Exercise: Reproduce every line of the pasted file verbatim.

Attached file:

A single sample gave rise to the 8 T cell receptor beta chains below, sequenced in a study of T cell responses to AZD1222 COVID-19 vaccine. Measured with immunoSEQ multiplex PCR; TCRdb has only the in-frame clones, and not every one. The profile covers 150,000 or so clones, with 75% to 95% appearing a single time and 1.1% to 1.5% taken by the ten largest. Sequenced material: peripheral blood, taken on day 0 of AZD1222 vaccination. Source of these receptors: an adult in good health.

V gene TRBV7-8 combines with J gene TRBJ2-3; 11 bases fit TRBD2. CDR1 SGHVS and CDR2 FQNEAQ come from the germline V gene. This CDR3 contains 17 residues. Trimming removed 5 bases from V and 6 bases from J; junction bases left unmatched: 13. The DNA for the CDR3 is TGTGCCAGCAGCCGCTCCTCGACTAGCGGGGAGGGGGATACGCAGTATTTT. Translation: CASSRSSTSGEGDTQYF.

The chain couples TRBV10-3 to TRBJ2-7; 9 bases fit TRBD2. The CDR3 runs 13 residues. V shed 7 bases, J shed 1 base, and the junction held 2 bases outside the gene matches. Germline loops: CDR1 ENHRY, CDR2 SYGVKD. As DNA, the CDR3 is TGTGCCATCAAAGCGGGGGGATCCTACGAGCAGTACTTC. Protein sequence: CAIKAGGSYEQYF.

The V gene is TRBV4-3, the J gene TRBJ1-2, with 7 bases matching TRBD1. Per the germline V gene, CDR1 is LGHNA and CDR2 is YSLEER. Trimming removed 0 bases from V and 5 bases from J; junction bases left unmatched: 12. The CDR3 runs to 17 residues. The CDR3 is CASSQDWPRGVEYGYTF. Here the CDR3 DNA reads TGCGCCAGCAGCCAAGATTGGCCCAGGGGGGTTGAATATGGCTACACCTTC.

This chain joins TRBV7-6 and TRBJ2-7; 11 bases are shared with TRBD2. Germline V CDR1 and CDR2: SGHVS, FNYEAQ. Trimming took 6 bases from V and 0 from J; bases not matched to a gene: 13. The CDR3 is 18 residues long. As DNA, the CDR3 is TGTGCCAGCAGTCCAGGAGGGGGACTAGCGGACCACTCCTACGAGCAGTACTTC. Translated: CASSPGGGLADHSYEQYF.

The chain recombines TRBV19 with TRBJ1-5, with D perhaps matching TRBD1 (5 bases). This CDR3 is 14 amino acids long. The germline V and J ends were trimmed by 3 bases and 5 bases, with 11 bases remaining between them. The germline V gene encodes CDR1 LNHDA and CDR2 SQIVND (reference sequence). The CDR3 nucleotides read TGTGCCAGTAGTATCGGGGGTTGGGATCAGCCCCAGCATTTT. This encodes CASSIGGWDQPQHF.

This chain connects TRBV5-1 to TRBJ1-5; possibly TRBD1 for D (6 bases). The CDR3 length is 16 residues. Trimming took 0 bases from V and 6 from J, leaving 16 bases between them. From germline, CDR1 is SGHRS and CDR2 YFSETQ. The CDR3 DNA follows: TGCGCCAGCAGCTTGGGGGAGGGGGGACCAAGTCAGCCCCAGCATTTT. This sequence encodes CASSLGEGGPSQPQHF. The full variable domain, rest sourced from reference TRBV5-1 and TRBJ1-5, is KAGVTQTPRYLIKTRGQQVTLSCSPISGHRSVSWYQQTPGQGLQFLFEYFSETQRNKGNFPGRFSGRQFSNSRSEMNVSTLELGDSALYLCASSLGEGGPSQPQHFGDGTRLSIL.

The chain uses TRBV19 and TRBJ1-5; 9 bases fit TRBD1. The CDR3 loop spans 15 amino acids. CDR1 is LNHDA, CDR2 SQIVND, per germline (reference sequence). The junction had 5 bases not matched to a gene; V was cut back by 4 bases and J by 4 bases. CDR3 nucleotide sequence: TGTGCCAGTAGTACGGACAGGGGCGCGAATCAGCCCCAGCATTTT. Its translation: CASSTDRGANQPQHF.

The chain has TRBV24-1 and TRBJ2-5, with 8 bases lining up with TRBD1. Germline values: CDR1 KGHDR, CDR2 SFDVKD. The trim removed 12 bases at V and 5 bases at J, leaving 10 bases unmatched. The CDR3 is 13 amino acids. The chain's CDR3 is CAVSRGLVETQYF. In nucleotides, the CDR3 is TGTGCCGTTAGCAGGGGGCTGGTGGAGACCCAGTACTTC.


A single sample gave rise to the 8 T cell receptor beta chains below, sequenced in a study of T cell responses to AZD1222 COVID-19 vaccine. Measured with immunoSEQ multiplex PCR; TCRdb has only the in-frame clones, and not every one. The profile covers 150,000 or so clones, with 75% to 95% appearing a single time and 1.1% to 1.5% taken by the ten largest. Sequenced material: peripheral blood, taken on day 0 of AZD1222 vaccination. Source of these receptors: an adult in good health.

V gene TRBV7-8 combines with J gene TRBJ2-3; 11 bases fit TRBD2. CDR1 SGHVS and CDR2 FQNEAQ come from the germline V gene. This CDR3 contains 17 residues. Trimming removed 5 bases from V and 6 bases from J; junction bases left unmatched: 13. The DNA for the CDR3 is TGTGCCAGCAGCCGCTCCTCGACTAGCGGGGAGGGGGATACGCAGTATTTT. Translation: CASSRSSTSGEGDTQYF.

The chain couples TRBV10-3 to TRBJ2-7; 9 bases fit TRBD2. The CDR3 runs 13 residues. V shed 7 bases, J shed 1 base, and the junction held 2 bases outside the gene matches. Germline loops: CDR1 ENHRY, CDR2 SYGVKD. As DNA, the CDR3 is TGTGCCATCAAAGCGGGGGGATCCTACGAGCAGTACTTC. Protein sequence: CAIKAGGSYEQYF.

The V gene is TRBV4-3, the J gene TRBJ1-2, with 7 bases matching TRBD1. Per the germline V gene, CDR1 is LGHNA and CDR2 is YSLEER. Trimming removed 0 bases from V and 5 bases from J; junction bases left unmatched: 12. The CDR3 runs to 17 residues. The CDR3 is CASSQDWPRGVEYGYTF. Here the CDR3 DNA reads TGCGCCAGCAGCCAAGATTGGCCCAGGGGGGTTGAATATGGCTACACCTTC.

This chain joins TRBV7-6 and TRBJ2-7; 11 bases are shared with TRBD2. Germline V CDR1 and CDR2: SGHVS, FNYEAQ. Trimming took 6 bases from V and 0 from J; bases not matched to a gene: 13. The CDR3 is 18 residues long. As DNA, the CDR3 is TGTGCCAGCAGTCCAGGAGGGGGACTAGCGGACCACTCCTACGAGCAGTACTTC. Translated: CASSPGGGLADHSYEQYF.

The chain recombines TRBV19 with TRBJ1-5, with D perhaps matching TRBD1 (5 bases). This CDR3 is 14 amino acids long. The germline V and J ends were trimmed by 3 bases and 5 bases, with 11 bases remaining between them. The germline V gene encodes CDR1 LNHDA and CDR2 SQIVND (reference sequence). The CDR3 nucleotides read TGTGCCAGTAGTATCGGGGGTTGGGATCAGCCCCAGCATTTT. This encodes CASSIGGWDQPQHF.

This chain connects TRBV5-1 to TRBJ1-5; possibly TRBD1 for D (6 bases). The CDR3 length is 16 residues. Trimming took 0 bases from V and 6 from J, leaving 16 bases between them. From germline, CDR1 is SGHRS and CDR2 YFSETQ. The CDR3 DNA follows: TGCGCCAGCAGCTTGGGGGAGGGGGGACCAAGTCAGCCCCAGCATTTT. This sequence encodes CASSLGEGGPSQPQHF. The full variable domain, rest sourced from reference TRBV5-1 and TRBJ1-5, is KAGVTQTPRYLIKTRGQQVTLSCSPISGHRSVSWYQQTPGQGLQFLFEYFSETQRNKGNFPGRFSGRQFSNSRSEMNVSTLELGDSALYLCASSLGEGGPSQPQHFGDGTRLSIL.

The chain uses TRBV19 and TRBJ1-5; 9 bases fit TRBD1. The CDR3 loop spans 15 amino acids. CDR1 is LNHDA, CDR2 SQIVND, per germline (reference sequence). The junction had 5 bases not matched to a gene; V was cut back by 4 bases and J by 4 bases. CDR3 nucleotide sequence: TGTGCCAGTAGTACGGACAGGGGCGCGAATCAGCCCCAGCATTTT. Its translation: CASSTDRGANQPQHF.

The chain has TRBV24-1 and TRBJ2-5, with 8 bases lining up with TRBD1. Germline values: CDR1 KGHDR, CDR2 SFDVKD. The trim removed 12 bases at V and 5 bases at J, leaving 10 bases unmatched. The CDR3 is 13 amino acids. The chain's CDR3 is CAVSRGLVETQYF. In nucleotides, the CDR3 is TGTGCCGTTAGCAGGGGGCTGGTGGAGACCCAGTACTTC.